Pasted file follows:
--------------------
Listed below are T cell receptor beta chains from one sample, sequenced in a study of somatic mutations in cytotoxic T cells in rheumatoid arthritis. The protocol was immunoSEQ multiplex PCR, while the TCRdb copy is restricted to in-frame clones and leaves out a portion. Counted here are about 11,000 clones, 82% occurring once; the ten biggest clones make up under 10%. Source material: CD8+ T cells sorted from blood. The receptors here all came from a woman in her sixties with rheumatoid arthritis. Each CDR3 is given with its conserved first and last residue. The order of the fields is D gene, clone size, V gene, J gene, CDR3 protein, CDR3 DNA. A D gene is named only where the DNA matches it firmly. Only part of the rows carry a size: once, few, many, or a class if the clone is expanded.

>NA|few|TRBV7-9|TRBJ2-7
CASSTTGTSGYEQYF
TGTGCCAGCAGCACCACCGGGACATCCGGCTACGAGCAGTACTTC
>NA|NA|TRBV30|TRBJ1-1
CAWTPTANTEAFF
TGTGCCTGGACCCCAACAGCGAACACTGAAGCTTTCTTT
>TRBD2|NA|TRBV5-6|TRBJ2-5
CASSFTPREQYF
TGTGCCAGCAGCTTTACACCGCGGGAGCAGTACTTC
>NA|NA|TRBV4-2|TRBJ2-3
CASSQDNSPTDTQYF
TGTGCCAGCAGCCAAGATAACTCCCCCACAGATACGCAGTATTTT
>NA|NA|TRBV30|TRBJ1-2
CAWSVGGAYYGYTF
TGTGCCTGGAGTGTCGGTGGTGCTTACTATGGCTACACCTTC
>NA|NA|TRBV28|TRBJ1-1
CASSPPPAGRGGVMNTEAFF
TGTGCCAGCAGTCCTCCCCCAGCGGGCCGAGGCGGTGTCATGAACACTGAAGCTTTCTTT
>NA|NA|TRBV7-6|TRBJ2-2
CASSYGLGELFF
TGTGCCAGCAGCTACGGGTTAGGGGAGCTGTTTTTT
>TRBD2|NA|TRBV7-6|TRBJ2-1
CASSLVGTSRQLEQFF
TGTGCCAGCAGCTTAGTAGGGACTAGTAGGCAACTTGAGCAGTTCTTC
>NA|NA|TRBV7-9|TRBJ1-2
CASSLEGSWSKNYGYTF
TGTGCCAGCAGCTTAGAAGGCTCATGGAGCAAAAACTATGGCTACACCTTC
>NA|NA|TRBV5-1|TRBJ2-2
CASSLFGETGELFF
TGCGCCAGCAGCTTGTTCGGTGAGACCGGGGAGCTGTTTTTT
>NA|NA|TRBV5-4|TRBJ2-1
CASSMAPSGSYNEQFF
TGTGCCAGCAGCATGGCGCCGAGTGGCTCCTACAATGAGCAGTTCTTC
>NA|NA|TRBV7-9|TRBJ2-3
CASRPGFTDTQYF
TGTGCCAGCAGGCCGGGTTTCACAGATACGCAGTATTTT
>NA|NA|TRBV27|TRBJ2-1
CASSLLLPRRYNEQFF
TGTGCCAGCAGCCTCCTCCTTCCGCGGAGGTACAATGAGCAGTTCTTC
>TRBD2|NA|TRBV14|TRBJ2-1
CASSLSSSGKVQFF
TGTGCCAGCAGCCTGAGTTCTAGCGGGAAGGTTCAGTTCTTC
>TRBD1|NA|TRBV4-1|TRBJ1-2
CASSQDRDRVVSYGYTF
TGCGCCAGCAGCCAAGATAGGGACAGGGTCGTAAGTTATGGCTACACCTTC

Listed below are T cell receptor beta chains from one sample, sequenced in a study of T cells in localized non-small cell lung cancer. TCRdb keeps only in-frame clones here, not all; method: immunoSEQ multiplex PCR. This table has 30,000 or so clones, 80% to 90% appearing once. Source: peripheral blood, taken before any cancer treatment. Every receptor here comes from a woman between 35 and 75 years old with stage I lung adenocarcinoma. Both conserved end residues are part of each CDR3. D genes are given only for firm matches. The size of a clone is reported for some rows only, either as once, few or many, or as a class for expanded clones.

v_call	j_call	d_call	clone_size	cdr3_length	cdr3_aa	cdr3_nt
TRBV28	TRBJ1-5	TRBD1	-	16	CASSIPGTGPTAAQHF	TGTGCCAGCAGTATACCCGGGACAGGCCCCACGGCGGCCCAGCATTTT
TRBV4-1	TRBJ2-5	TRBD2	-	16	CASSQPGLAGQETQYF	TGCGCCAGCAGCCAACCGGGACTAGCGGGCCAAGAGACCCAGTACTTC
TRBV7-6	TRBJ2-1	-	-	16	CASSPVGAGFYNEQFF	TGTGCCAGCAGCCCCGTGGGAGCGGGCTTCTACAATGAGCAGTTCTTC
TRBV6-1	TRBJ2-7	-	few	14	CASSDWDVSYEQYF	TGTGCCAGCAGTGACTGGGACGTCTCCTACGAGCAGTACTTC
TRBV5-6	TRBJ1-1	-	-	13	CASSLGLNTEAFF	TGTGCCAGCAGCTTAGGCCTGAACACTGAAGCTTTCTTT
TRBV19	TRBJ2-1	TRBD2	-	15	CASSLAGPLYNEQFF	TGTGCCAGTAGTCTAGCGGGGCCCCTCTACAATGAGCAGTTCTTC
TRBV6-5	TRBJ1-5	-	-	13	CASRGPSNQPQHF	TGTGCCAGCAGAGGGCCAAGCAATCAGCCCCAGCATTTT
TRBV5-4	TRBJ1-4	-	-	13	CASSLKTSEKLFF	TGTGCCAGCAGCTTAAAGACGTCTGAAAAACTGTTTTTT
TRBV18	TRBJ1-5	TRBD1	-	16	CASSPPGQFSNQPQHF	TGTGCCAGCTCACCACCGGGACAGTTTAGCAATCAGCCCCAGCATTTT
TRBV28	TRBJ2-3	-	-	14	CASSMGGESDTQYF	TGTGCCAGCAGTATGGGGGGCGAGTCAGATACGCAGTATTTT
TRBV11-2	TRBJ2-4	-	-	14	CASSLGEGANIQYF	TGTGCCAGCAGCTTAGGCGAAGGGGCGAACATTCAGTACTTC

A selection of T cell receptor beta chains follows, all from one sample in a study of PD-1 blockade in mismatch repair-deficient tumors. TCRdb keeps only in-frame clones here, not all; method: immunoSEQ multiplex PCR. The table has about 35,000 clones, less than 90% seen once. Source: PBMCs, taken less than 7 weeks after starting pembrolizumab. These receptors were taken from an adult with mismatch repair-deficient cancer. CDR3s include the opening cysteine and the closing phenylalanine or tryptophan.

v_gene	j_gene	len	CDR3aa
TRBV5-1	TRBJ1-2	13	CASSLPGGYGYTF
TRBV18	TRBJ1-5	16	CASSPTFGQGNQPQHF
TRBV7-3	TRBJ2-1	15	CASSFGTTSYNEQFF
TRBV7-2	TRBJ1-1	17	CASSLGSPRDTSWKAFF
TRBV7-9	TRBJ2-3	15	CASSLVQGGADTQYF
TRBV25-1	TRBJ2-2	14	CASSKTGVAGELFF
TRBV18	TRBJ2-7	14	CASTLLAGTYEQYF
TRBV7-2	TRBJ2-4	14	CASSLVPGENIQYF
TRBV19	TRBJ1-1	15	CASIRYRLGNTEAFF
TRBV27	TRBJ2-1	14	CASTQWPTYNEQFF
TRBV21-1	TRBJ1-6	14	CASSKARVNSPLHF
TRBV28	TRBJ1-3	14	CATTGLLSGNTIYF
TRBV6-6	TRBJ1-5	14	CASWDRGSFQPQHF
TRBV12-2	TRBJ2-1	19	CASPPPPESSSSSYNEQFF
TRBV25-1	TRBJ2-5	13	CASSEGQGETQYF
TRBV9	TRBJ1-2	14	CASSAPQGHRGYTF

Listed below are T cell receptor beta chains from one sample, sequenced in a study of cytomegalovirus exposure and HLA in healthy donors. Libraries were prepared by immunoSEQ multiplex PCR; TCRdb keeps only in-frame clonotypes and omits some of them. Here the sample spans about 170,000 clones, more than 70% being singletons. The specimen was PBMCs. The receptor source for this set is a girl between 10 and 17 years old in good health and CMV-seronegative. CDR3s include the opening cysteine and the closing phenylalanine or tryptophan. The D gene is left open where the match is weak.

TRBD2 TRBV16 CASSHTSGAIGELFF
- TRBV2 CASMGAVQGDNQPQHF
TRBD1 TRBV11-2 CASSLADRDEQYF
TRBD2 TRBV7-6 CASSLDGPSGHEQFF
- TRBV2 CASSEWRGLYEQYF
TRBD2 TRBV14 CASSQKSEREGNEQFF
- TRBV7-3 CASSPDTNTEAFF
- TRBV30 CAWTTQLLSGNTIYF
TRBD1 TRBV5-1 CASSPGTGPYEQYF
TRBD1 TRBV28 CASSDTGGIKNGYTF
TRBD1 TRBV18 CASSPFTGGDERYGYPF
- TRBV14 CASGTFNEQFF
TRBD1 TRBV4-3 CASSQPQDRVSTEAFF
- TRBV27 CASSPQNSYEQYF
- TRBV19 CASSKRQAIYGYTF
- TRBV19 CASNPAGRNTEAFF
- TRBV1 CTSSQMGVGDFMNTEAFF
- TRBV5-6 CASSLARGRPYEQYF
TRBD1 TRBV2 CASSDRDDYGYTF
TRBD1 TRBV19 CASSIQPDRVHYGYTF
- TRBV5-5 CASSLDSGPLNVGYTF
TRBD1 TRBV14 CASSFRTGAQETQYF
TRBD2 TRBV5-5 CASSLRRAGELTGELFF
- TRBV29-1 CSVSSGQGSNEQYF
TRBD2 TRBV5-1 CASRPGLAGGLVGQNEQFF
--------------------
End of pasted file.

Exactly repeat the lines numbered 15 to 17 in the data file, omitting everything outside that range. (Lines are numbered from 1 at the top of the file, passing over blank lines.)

CAWSVGGAYYGYTF
TGTGCCTGGAGTGTCGGTGGTGCTTACTATGGCTACACCTTC
>NA|NA|TRBV28|TRBJ1-1